Ulloa rescues vital point for Leicester in chaotic contest
Everyone wondered whether they would crack when the pressure was on. But then everyone was wondering about Leicester City. Not about the match officials.
This was a tough day for the champions-elect, an uncompromising and chaotic contest against a West Ham side who have pooped more parties than anyone else this season with big away wins against Arsenal, Manchester City and Liverpool and were in no mood to compromise.
But this was an even tougher day for referee Jonathan Moss, who sent off Jamie Vardy for two yellow cards – and neither caution was clear-cut – putting a dampener on the striker’s own party which could get even worse if the official includes any suggestion of verbal abuse from the England international in his match report. Vardy could face a Football Association charge and more than a one-match ban, which would have significant ramifications given how vital he is to the Leicester cause.
Moss also awarded two penalties – neither of which was indisputable although, to be honest, there was an element of chickens coming home to roost with the West Ham award, in particular. There is more grappling from Robert Huth and Wes Morgan in the Leicester penalty area at every corner and freekick than in a team-tag catch-all contest, and eventually, it seemed, Moss had had enough.
After the controversy of referee Kevin Friend being taken off Tottenham Hotspur’s away game against Stoke City tonight because he lives in Leicester, both Leicester and West Ham fans will be scouring the internet to discover Sunderlandborn, Yorkshire-based Moss’s history. But there was no bias. He was consistent in his inconsistencies.
“Is that ref on drugs?” was the intemperate tweet of Peter Schmeichel – the father of Leicester goalkeeper Kasper, of course – and there was a general and shared sense of injustice at Moss’s performance yesterday.
Everyone felt aggrieved – Leicester will, in turn, point to the grappling of Angelo Ogbonna on their players inside the West Ham area – which was the only consola- tion. The irony of it all is that a 2-2 draw was a fair result even if it was achieved unsatisfactorily.
By the time, in the 94th minute, that Moss was pointing to the spot after a “coming together”, which appeared a shoulder challenge involving substitutes Jeffrey Schlupp and Andy Carroll, he was reduced to the horrible, out-of-control reality of trying to even things up. Leonardo Ulloa drove home the penalty that proved to be the last kick of the match to salvage a point for Leicester.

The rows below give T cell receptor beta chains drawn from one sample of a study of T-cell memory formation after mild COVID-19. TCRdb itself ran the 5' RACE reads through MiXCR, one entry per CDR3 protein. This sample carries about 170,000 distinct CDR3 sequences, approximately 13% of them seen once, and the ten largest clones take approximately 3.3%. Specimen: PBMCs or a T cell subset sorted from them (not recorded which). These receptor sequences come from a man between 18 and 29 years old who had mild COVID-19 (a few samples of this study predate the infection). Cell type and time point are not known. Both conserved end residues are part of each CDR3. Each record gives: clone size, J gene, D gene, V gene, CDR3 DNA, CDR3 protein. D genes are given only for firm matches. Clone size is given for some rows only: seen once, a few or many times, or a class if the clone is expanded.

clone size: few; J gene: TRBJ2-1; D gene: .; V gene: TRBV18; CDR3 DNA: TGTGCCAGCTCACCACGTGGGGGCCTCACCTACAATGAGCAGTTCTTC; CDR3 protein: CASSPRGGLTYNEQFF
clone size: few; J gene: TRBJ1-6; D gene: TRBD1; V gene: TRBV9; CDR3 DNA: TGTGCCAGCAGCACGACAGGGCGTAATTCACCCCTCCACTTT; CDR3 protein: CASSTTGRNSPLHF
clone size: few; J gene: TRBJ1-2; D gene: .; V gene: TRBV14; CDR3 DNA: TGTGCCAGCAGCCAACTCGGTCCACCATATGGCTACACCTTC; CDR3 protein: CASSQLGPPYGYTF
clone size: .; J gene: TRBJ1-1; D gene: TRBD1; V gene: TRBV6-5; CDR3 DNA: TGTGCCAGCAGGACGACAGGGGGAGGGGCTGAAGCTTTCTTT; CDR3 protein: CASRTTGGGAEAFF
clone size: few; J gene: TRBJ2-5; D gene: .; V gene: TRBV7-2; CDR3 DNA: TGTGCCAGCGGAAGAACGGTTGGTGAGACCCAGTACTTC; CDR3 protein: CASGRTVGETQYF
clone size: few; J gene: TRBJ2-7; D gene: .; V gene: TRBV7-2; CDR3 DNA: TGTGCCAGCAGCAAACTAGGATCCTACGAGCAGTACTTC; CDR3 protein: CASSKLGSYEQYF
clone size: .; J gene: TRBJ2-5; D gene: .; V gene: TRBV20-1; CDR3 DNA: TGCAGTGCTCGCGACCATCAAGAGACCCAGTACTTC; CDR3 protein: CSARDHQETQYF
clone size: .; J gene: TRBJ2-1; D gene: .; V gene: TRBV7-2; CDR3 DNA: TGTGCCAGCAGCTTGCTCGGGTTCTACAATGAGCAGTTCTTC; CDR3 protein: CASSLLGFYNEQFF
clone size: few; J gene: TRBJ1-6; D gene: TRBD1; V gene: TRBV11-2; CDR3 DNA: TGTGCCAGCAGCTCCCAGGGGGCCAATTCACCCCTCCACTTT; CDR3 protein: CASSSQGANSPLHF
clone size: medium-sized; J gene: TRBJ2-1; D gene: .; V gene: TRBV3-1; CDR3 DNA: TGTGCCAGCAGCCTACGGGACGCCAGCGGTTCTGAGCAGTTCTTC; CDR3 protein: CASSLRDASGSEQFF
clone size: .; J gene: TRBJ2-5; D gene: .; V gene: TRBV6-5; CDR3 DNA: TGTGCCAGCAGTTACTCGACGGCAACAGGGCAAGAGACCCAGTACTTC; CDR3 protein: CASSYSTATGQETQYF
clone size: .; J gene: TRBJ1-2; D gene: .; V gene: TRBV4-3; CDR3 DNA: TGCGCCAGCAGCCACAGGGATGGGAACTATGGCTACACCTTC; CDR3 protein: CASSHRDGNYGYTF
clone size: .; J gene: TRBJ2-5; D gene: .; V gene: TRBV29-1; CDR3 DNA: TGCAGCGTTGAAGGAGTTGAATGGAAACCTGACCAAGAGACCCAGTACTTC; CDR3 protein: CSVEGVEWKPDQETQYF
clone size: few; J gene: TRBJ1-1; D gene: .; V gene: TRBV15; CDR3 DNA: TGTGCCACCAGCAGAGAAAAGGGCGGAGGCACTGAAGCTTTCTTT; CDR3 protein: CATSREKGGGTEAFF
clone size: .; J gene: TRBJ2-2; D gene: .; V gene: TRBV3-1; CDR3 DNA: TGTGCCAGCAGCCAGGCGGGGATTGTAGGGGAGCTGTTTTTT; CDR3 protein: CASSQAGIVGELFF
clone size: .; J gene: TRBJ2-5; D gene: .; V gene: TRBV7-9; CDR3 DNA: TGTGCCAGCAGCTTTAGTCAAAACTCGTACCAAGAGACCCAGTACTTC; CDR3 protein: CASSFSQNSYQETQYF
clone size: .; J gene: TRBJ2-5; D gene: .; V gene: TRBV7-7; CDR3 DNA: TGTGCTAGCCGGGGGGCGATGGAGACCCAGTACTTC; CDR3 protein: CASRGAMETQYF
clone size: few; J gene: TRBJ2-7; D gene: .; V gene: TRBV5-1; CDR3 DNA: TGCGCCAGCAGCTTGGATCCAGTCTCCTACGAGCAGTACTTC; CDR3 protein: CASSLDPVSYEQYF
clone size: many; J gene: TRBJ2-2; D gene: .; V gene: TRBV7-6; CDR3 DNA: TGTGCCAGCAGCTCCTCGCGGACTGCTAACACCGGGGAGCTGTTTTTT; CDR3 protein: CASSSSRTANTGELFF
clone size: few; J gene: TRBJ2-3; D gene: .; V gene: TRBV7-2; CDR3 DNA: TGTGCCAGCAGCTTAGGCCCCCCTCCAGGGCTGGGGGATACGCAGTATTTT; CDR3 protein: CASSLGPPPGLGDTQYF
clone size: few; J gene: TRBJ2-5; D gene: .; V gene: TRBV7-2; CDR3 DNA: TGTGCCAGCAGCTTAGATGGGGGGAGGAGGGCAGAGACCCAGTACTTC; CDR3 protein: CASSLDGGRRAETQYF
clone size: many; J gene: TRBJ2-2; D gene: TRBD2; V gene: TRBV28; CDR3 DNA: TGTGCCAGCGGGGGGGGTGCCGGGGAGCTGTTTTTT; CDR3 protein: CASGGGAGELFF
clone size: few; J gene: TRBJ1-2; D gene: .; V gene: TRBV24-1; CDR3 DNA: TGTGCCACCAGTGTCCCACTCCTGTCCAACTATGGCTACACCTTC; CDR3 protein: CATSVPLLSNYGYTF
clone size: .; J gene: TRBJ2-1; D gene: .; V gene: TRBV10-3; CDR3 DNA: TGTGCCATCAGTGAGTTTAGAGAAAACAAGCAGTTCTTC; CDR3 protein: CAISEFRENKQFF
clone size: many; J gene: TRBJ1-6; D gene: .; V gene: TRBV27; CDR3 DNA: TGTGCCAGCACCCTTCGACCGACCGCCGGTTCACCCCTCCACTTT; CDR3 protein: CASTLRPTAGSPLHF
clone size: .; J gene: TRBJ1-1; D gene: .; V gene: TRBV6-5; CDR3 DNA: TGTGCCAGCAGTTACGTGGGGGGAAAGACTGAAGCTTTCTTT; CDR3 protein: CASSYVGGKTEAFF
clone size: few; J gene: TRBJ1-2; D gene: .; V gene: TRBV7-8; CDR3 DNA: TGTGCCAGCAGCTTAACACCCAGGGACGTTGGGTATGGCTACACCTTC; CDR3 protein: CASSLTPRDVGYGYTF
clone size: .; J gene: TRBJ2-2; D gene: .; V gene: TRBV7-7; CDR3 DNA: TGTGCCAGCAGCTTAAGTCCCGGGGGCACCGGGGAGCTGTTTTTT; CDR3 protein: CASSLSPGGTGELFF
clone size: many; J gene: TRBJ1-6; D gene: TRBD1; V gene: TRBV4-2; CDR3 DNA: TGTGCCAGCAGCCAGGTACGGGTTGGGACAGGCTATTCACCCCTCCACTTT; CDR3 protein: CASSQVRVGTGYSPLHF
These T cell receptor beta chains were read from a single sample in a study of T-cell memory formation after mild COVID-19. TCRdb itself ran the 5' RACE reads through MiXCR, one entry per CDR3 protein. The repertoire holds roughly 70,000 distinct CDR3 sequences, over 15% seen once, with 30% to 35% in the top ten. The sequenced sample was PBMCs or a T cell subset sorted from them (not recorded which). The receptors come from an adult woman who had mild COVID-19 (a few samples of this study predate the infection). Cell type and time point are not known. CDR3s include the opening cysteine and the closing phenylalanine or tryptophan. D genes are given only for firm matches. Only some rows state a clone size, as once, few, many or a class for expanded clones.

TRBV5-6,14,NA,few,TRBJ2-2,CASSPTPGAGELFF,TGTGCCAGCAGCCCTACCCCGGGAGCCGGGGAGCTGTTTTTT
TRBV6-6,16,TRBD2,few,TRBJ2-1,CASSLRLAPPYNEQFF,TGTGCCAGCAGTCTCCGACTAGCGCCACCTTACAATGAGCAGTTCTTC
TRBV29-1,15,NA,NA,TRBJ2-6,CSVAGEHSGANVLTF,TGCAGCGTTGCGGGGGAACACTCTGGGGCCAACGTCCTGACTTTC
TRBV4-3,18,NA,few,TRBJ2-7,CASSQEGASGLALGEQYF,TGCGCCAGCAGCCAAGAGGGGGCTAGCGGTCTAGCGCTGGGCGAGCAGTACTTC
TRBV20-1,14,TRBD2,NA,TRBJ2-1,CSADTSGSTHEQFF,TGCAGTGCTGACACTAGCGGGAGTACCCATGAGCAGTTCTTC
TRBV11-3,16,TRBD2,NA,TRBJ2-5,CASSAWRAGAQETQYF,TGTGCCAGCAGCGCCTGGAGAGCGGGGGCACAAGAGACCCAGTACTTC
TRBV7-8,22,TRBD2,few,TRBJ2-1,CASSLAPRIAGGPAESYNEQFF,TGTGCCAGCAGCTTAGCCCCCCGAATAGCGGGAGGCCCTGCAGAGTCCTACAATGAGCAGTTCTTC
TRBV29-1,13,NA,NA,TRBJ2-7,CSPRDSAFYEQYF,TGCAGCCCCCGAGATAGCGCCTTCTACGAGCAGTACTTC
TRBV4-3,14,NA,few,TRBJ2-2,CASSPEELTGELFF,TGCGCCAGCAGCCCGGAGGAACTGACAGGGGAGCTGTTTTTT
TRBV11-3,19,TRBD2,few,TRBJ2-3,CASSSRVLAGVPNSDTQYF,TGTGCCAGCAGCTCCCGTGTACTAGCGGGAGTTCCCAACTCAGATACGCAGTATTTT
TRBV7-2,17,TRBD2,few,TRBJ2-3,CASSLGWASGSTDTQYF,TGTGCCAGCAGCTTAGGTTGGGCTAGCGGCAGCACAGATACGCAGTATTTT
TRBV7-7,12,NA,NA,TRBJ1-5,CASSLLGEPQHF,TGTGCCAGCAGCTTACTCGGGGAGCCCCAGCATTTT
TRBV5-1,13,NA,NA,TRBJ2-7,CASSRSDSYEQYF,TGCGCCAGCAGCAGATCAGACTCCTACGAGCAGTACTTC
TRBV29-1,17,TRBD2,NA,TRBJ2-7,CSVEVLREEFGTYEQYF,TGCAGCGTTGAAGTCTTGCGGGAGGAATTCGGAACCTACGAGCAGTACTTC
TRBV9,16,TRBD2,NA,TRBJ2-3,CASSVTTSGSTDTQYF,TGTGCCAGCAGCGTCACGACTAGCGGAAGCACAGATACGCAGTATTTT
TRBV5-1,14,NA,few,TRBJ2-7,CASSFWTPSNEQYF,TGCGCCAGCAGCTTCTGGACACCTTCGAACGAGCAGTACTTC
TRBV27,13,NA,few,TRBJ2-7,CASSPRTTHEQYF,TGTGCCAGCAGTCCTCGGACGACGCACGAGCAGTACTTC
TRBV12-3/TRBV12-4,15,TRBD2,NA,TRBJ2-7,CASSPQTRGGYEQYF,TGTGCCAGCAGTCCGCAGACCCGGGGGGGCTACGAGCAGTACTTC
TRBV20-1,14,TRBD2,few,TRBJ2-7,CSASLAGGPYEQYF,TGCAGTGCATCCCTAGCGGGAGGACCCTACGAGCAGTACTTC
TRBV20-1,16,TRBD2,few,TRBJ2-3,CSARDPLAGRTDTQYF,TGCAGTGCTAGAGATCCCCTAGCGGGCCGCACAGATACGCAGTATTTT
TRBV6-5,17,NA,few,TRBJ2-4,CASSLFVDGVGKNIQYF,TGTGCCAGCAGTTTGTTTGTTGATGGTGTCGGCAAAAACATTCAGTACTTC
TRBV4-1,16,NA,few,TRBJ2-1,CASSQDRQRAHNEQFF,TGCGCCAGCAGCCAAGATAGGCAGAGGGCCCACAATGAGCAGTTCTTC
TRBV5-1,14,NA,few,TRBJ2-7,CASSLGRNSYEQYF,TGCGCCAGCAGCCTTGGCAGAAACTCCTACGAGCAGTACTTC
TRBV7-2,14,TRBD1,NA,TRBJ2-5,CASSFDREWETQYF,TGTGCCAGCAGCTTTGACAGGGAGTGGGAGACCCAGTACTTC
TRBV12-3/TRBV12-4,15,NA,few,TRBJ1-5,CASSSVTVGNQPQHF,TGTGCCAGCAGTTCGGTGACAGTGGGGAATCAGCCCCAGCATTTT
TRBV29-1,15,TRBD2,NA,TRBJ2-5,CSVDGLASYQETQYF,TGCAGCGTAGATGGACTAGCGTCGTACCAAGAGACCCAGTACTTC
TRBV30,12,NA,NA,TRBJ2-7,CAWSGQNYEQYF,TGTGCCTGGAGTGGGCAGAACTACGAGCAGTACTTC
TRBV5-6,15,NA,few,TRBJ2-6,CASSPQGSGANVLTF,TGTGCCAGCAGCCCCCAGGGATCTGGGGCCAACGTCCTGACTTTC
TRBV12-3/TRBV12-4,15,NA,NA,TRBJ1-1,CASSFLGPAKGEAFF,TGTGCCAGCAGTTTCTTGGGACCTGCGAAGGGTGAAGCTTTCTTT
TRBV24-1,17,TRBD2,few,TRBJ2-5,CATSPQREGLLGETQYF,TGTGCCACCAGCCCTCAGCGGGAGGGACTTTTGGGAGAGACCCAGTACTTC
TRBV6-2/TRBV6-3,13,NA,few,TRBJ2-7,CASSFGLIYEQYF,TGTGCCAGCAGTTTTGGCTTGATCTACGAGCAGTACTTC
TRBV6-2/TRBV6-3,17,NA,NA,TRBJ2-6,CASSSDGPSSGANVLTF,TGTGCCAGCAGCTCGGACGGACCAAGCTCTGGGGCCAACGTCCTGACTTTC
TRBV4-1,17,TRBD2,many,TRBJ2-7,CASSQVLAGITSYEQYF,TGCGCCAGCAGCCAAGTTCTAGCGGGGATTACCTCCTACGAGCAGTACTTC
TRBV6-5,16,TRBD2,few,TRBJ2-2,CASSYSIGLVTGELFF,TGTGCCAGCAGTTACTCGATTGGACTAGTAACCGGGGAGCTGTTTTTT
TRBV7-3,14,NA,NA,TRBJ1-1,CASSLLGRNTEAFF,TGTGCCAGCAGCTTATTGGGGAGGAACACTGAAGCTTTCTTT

Such has been the sense of unbridled euphoria and joy around the King Power Stadium this season that it was a shock to see it descend, for a while, into cat-calling, recrimination, abuse and anger as the home supporters struggled to com- prehend what was unfolding before them. But that is not a criticism. It is what sometimes happens at the sharp end when it comes to winning titles.
In the cold light of day, this point may prove absolutely crucial in the Premier League title race. It felt like three dropped for Leicester, then one saved, and they now lead Spurs by eight points. Spurs have to beat Stoke tonight; nothing else will really do. Even then five points behind with four games left will still take some work, some shocks, even more controversy, along the way to over-turn.
We had that here, though. There was so much going on both on and off the ball and as hard-fought a draw as this was for West Ham it also, pretty much, ended their hopes of qualifying for the Champions League next season.
“The game went like crazy,” said Slaven Bilic, the West Ham manager and he was not wrong. This was the Premier League at its bonkers best and it was crazy from the opening minutes when Schmeichel – Kasper not Peter – pulled off an astonishing save to tip Cheikhou Kouyaté’s header on to a post. Even then the ball ran across the goalline, kissed the other post before Emmanuel Emenike should have turned it home.
Then Leicester scored. It was a classic Leicester goal. There was also another touch of cynicism as Huth took out Winston Reid at a West Ham corner and Schmeichel quickly bowled the ball out to Riyad Mahrez who found N’Golo Kanté who picked out Vardy. And we know the rest. Vardy drove the ball across Adrián for his 22nd league goal of this incredible season.
Into the second half and Vardy was away again, scampering into the area as Ogbonna challenged him. There was a tangle of legs and Vardy hit the turf. At this point Moss deemed it a dive, not a penalty, and Vardy was shown a second yellow card. He had pushed his leg across Ogbonna and here opinions differ. Vardy was off, though, having been cautioned in the first half for catching Kouyaté with a sliding tackle. Even that seemed a soft caution.
The fury rose. Leicester fans were apoplectic and it boiled over at another corner with Moss deeming Morgan to have hauled back Reid, who had already struck a post with an acrobatic flick, and who went to ground. But there was so much going on inside the area that it seemed the official snapped. He had, in fairness, already warned the players and Carroll waited before driving the penalty low into the corner of the net.
Leicester were stunned; then shocked. Michail Antonio worked his way down the right and crossed with the ball skimming off Danny Simpson’s head and running to Aaron Cresswell, who took a touch and sent a clever, angled half-volley back across Schmeichel and high into the goal.
How would 10-man Leicester react? The right way. They threw everything at West Ham and screamed for a penalty when Ogbonna, again, tussled with Huth before Schlupp ran into the area and Carroll stepped across to cover.
Schlupp went down and Moss pointed, again, to the spot. Leicester had their point. It could prove to be so vital.
There was so much going on in the penalty area that it seemed referee Moss snapped